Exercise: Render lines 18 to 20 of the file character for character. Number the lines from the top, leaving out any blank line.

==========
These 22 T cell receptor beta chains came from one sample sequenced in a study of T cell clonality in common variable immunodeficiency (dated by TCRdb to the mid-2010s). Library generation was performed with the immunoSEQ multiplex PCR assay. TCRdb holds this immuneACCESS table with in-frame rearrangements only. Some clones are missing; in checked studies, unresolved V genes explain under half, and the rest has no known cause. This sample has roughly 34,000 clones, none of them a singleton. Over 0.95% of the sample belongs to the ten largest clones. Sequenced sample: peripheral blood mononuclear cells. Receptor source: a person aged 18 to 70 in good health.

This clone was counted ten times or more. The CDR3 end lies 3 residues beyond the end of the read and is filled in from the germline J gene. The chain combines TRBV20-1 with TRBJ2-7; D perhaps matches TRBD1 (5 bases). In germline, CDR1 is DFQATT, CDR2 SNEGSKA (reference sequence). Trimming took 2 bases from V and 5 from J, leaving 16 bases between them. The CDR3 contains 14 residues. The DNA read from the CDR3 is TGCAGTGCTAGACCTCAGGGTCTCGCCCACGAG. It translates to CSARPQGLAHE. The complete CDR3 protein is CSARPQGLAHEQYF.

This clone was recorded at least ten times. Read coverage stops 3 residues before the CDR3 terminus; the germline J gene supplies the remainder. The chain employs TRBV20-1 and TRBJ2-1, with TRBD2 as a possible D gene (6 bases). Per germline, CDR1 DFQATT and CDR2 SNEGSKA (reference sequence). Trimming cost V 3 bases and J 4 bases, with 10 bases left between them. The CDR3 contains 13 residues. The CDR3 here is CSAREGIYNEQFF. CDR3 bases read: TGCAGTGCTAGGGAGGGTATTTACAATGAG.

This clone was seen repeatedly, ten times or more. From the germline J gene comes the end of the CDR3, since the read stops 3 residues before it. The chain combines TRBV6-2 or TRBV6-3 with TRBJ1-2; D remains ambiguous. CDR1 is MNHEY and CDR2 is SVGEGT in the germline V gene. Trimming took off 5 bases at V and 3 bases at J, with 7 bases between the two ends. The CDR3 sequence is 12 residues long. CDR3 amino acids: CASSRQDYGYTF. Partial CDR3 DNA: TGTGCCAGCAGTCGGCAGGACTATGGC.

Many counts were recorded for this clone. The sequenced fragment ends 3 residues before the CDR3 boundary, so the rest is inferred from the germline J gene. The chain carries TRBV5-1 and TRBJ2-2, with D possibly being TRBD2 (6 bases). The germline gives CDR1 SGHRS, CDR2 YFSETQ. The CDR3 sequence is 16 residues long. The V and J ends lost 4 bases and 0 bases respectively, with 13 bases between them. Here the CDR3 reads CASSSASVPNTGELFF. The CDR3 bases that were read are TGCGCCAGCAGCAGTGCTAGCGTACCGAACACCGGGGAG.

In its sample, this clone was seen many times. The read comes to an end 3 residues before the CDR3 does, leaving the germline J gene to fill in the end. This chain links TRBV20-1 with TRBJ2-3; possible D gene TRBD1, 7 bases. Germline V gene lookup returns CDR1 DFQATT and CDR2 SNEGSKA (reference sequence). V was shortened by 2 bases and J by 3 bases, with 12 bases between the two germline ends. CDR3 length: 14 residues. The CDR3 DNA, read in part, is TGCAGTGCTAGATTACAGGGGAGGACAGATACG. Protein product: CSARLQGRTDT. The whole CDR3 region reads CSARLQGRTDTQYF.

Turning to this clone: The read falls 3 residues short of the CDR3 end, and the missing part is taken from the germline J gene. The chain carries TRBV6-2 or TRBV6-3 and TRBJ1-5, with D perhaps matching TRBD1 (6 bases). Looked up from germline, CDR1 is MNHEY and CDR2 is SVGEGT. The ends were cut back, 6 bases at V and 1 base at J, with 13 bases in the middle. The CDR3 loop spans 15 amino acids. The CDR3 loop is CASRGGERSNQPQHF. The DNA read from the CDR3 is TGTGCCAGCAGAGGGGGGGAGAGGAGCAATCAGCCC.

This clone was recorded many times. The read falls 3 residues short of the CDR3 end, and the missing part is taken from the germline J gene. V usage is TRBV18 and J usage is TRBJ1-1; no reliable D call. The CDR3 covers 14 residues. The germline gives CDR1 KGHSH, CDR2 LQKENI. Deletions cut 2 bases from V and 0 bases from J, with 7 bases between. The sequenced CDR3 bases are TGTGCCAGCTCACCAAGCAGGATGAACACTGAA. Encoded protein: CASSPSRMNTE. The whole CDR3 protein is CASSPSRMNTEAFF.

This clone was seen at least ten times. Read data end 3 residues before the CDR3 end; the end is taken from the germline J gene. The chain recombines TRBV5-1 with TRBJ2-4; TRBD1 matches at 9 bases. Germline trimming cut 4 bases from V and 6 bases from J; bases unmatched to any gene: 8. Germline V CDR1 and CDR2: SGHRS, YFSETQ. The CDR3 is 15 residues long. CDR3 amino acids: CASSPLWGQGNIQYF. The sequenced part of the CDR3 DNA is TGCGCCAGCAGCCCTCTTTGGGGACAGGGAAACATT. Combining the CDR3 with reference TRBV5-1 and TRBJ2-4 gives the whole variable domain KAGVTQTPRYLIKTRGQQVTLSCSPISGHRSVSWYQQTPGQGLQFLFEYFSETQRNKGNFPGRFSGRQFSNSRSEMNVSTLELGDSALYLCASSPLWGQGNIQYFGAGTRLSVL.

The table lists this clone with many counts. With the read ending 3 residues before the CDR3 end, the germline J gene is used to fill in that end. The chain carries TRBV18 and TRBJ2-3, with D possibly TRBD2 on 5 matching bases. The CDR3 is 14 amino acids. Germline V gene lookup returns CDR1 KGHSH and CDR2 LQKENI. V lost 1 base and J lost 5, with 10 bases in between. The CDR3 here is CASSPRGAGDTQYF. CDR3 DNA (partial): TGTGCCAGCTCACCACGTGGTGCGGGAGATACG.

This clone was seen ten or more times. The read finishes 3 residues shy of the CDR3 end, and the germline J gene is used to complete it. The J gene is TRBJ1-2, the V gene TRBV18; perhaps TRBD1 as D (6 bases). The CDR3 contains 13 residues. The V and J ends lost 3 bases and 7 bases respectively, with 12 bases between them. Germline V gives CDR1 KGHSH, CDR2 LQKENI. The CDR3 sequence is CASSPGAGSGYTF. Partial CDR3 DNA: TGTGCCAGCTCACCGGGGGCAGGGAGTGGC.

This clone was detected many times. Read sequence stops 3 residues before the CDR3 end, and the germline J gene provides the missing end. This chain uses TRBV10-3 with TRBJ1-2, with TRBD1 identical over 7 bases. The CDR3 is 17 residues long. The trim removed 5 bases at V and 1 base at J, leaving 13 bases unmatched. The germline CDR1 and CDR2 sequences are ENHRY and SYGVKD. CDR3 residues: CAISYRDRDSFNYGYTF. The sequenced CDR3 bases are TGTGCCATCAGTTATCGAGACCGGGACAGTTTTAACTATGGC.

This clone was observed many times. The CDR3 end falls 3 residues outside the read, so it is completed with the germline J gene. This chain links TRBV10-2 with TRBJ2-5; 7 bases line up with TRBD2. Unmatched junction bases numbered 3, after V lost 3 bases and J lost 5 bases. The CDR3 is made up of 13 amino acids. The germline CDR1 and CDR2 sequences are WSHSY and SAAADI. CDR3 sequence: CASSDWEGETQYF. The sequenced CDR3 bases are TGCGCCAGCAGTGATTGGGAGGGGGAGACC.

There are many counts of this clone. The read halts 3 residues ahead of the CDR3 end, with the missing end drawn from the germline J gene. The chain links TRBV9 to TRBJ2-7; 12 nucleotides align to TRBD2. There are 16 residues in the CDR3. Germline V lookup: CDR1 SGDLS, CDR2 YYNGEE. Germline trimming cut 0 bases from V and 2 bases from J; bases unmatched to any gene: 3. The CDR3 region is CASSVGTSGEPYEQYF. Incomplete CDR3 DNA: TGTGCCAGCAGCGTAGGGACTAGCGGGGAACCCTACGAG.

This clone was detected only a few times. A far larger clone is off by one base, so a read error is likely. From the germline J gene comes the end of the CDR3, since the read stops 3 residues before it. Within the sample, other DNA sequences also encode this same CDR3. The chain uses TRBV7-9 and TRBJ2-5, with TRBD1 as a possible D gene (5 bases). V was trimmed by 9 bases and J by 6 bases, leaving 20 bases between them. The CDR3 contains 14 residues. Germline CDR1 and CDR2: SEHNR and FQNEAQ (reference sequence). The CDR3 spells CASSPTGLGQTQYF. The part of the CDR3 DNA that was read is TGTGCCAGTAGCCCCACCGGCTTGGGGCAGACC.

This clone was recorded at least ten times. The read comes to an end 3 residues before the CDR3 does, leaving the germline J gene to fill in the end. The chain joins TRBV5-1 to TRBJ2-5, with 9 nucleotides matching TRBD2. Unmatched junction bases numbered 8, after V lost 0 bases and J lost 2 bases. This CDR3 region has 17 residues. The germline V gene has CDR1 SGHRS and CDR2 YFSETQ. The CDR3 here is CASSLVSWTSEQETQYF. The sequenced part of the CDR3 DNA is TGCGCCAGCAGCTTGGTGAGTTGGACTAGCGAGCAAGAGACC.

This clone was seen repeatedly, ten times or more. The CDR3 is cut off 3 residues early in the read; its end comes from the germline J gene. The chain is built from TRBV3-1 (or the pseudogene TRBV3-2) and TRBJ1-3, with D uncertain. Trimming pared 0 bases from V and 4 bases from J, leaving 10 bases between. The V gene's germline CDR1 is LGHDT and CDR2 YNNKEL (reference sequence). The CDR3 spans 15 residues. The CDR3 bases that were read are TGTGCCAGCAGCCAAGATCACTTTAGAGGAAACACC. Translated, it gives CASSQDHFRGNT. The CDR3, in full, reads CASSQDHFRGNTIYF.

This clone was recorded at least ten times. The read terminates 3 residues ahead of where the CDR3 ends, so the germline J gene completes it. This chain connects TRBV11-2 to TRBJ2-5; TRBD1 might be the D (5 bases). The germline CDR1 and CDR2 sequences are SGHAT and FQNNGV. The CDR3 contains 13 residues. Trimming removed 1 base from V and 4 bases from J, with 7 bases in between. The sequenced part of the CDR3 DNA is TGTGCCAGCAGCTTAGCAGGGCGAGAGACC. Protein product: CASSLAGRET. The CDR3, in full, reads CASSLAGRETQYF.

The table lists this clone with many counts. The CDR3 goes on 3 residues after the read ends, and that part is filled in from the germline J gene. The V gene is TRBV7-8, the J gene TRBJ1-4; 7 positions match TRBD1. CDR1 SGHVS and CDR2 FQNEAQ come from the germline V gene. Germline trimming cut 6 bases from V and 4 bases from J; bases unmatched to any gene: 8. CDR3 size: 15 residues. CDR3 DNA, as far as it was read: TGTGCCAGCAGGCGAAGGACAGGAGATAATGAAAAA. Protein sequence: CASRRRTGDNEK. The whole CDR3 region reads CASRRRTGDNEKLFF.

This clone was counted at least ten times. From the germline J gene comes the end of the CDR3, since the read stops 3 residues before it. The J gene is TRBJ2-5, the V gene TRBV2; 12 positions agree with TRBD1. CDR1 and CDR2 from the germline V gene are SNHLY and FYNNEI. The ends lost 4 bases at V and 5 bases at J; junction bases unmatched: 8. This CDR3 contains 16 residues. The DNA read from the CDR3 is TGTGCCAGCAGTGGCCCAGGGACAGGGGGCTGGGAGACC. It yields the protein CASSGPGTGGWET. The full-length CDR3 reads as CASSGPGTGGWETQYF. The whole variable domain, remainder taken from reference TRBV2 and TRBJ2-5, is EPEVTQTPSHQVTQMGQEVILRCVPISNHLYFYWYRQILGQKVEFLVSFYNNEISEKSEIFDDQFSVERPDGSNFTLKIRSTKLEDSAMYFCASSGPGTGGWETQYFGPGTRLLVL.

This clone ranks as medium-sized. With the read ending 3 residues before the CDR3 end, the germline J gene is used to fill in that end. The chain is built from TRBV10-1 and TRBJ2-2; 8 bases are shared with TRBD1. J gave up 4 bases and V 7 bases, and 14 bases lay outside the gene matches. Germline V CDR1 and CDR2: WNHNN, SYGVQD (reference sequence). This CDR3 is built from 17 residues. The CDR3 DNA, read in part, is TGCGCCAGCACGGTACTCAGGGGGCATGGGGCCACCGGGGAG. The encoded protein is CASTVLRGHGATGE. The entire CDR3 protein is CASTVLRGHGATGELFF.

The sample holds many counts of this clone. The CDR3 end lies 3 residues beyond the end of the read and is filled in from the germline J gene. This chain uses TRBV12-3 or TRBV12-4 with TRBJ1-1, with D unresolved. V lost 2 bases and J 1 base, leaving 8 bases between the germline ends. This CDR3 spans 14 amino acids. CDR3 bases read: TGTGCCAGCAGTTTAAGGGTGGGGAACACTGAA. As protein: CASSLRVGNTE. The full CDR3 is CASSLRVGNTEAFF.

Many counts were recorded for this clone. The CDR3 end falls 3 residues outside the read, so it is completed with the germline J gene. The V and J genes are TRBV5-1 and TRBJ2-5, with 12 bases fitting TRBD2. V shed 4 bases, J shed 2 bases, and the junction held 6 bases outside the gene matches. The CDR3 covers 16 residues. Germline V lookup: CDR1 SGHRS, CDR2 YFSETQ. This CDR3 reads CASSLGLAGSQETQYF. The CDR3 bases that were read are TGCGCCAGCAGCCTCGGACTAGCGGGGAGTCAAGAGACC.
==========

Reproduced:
This clone was recorded at least ten times. The read terminates 3 residues ahead of where the CDR3 ends, so the germline J gene completes it. This chain connects TRBV11-2 to TRBJ2-5; TRBD1 might be the D (5 bases). The germline CDR1 and CDR2 sequences are SGHAT and FQNNGV. The CDR3 contains 13 residues. Trimming removed 1 base from V and 4 bases from J, with 7 bases in between. The sequenced part of the CDR3 DNA is TGTGCCAGCAGCTTAGCAGGGCGAGAGACC. Protein product: CASSLAGRET. The CDR3, in full, reads CASSLAGRETQYF.

The table lists this clone with many counts. The CDR3 goes on 3 residues after the read ends, and that part is filled in from the germline J gene. The V gene is TRBV7-8, the J gene TRBJ1-4; 7 positions match TRBD1. CDR1 SGHVS and CDR2 FQNEAQ come from the germline V gene. Germline trimming cut 6 bases from V and 4 bases from J; bases unmatched to any gene: 8. CDR3 size: 15 residues. CDR3 DNA, as far as it was read: TGTGCCAGCAGGCGAAGGACAGGAGATAATGAAAAA. Protein sequence: CASRRRTGDNEK. The whole CDR3 region reads CASRRRTGDNEKLFF.

This clone was counted at least ten times. From the germline J gene comes the end of the CDR3, since the read stops 3 residues before it. The J gene is TRBJ2-5, the V gene TRBV2; 12 positions agree with TRBD1. CDR1 and CDR2 from the germline V gene are SNHLY and FYNNEI. The ends lost 4 bases at V and 5 bases at J; junction bases unmatched: 8. This CDR3 contains 16 residues. The DNA read from the CDR3 is TGTGCCAGCAGTGGCCCAGGGACAGGGGGCTGGGAGACC. It yields the protein CASSGPGTGGWET. The full-length CDR3 reads as CASSGPGTGGWETQYF. The whole variable domain, remainder taken from reference TRBV2 and TRBJ2-5, is EPEVTQTPSHQVTQMGQEVILRCVPISNHLYFYWYRQILGQKVEFLVSFYNNEISEKSEIFDDQFSVERPDGSNFTLKIRSTKLEDSAMYFCASSGPGTGGWETQYFGPGTRLLVL.